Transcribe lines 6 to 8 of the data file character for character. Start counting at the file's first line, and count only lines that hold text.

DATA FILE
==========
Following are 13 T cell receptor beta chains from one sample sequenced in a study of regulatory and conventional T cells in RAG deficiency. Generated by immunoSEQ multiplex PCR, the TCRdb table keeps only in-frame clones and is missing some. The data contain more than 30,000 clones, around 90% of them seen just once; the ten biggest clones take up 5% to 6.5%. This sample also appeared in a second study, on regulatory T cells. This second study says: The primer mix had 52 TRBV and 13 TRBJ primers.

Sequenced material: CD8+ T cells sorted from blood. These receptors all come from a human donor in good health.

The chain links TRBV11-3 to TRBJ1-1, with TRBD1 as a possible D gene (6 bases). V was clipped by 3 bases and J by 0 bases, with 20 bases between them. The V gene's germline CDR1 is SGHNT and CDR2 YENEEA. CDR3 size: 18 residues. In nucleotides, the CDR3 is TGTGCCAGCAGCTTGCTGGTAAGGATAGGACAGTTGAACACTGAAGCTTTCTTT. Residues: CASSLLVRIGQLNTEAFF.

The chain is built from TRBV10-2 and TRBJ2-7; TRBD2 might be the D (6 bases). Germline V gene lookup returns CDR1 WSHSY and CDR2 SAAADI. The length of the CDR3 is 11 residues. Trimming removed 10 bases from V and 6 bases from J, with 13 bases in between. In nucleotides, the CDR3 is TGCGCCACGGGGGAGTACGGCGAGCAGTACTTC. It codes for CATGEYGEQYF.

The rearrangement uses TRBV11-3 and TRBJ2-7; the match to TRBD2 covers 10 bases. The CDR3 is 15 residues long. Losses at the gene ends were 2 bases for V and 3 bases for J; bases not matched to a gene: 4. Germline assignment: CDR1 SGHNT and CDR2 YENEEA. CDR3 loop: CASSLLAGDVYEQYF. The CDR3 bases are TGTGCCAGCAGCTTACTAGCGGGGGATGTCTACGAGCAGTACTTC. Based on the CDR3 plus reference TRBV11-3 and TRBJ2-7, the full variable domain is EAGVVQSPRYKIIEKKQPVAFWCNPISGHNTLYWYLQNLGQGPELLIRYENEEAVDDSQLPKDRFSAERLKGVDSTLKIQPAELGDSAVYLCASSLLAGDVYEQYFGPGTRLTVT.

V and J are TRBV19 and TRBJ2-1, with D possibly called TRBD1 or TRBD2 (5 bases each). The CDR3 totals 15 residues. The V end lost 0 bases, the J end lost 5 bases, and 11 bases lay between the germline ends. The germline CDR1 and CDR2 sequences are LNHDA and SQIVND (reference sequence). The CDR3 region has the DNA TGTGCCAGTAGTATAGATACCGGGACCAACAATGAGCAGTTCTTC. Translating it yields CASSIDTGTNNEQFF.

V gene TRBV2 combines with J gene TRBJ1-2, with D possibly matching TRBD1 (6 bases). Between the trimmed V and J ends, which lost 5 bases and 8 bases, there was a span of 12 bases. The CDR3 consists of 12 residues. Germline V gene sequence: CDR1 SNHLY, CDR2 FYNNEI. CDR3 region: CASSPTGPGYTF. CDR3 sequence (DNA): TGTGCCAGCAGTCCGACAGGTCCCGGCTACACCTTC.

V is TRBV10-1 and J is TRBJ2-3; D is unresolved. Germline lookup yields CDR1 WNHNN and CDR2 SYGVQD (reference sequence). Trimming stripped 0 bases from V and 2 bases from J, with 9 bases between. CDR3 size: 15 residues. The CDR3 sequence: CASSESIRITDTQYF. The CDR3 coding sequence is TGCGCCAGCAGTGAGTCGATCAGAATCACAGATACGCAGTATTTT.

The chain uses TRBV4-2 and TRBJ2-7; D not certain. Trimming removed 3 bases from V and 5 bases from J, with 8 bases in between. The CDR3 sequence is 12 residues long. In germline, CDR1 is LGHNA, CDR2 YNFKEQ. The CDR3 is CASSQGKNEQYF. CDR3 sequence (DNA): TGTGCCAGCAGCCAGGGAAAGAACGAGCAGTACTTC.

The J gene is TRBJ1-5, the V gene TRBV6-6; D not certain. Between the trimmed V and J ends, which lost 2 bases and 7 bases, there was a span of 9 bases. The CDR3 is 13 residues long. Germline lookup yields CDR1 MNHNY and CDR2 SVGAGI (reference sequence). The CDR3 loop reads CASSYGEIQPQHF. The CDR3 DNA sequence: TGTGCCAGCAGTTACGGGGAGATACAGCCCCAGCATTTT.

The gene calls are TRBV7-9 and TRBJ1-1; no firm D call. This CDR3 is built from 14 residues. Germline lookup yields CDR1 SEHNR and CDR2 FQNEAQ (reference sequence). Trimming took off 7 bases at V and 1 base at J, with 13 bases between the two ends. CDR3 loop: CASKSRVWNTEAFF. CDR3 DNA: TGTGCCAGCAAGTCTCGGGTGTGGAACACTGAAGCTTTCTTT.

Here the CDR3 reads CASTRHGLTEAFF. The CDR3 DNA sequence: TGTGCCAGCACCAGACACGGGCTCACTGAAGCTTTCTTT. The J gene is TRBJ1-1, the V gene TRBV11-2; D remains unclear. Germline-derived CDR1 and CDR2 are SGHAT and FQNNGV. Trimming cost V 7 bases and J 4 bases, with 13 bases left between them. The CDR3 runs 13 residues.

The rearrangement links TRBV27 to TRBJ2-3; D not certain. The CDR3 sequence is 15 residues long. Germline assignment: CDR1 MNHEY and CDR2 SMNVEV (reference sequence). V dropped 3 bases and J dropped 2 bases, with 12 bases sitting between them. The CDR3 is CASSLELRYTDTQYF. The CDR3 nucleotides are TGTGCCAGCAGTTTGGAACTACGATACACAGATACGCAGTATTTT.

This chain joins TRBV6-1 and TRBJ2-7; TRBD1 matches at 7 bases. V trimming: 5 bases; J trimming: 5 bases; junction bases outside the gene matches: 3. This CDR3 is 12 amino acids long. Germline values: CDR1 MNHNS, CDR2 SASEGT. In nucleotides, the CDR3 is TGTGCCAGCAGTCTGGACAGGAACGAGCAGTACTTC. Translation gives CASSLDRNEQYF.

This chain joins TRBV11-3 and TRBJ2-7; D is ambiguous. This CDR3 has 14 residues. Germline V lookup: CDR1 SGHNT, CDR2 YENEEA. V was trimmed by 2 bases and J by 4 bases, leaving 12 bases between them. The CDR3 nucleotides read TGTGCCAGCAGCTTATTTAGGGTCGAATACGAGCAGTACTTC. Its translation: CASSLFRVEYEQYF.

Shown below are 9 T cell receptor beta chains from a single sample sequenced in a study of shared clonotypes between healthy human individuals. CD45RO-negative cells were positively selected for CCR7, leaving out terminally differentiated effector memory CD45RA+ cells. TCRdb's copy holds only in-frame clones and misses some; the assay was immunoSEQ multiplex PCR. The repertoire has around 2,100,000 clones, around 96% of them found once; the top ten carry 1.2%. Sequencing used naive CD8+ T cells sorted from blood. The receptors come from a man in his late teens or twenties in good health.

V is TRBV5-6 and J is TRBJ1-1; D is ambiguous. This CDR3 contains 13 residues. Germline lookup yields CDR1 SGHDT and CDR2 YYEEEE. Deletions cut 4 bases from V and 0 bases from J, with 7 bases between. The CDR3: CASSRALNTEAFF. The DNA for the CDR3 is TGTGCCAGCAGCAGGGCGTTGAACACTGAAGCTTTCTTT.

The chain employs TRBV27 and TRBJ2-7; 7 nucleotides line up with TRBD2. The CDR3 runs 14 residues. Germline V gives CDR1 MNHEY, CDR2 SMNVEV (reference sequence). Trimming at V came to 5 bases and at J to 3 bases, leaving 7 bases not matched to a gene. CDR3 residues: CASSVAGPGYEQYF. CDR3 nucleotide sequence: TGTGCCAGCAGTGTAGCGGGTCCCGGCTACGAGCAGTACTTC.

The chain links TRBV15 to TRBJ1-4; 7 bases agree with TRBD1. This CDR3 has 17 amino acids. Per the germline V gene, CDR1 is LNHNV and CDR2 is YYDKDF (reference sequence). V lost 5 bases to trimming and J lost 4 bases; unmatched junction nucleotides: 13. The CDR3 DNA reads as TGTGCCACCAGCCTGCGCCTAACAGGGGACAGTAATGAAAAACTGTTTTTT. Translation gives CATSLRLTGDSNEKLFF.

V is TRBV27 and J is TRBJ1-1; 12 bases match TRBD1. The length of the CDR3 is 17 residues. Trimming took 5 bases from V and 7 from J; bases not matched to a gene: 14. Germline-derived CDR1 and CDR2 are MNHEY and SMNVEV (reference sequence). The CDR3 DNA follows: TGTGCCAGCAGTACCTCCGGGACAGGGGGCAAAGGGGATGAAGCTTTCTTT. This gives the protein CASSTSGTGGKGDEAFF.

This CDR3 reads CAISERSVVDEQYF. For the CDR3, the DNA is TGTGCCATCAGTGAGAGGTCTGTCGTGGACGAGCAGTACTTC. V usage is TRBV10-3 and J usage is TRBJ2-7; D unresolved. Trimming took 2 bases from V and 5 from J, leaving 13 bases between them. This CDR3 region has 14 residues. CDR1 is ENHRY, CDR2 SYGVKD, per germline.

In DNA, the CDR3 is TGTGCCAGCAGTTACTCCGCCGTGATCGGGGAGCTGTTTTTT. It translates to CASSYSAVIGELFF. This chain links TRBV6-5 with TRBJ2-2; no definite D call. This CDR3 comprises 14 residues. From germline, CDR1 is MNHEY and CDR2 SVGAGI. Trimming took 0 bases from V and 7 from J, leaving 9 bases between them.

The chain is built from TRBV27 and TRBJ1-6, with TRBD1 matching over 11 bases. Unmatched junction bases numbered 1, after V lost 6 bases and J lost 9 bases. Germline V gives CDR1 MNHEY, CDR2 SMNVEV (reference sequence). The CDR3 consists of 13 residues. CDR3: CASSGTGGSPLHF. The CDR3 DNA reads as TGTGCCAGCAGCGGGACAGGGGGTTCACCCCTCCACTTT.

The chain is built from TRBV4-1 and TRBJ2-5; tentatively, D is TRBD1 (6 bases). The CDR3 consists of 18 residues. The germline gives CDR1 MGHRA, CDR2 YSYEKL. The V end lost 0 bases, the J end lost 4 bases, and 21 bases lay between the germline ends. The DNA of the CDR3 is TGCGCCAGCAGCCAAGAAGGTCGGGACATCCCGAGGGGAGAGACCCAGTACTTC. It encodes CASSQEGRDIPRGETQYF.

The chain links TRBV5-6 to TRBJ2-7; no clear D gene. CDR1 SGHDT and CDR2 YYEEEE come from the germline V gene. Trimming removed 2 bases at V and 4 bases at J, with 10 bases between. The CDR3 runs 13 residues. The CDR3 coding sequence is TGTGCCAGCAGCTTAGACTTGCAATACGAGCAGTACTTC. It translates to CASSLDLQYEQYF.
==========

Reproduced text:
V and J are TRBV19 and TRBJ2-1, with D possibly called TRBD1 or TRBD2 (5 bases each). The CDR3 totals 15 residues. The V end lost 0 bases, the J end lost 5 bases, and 11 bases lay between the germline ends. The germline CDR1 and CDR2 sequences are LNHDA and SQIVND (reference sequence). The CDR3 region has the DNA TGTGCCAGTAGTATAGATACCGGGACCAACAATGAGCAGTTCTTC. Translating it yields CASSIDTGTNNEQFF.

V gene TRBV2 combines with J gene TRBJ1-2, with D possibly matching TRBD1 (6 bases). Between the trimmed V and J ends, which lost 5 bases and 8 bases, there was a span of 12 bases. The CDR3 consists of 12 residues. Germline V gene sequence: CDR1 SNHLY, CDR2 FYNNEI. CDR3 region: CASSPTGPGYTF. CDR3 sequence (DNA): TGTGCCAGCAGTCCGACAGGTCCCGGCTACACCTTC.

V is TRBV10-1 and J is TRBJ2-3; D is unresolved. Germline lookup yields CDR1 WNHNN and CDR2 SYGVQD (reference sequence). Trimming stripped 0 bases from V and 2 bases from J, with 9 bases between. CDR3 size: 15 residues. The CDR3 sequence: CASSESIRITDTQYF. The CDR3 coding sequence is TGCGCCAGCAGTGAGTCGATCAGAATCACAGATACGCAGTATTTT.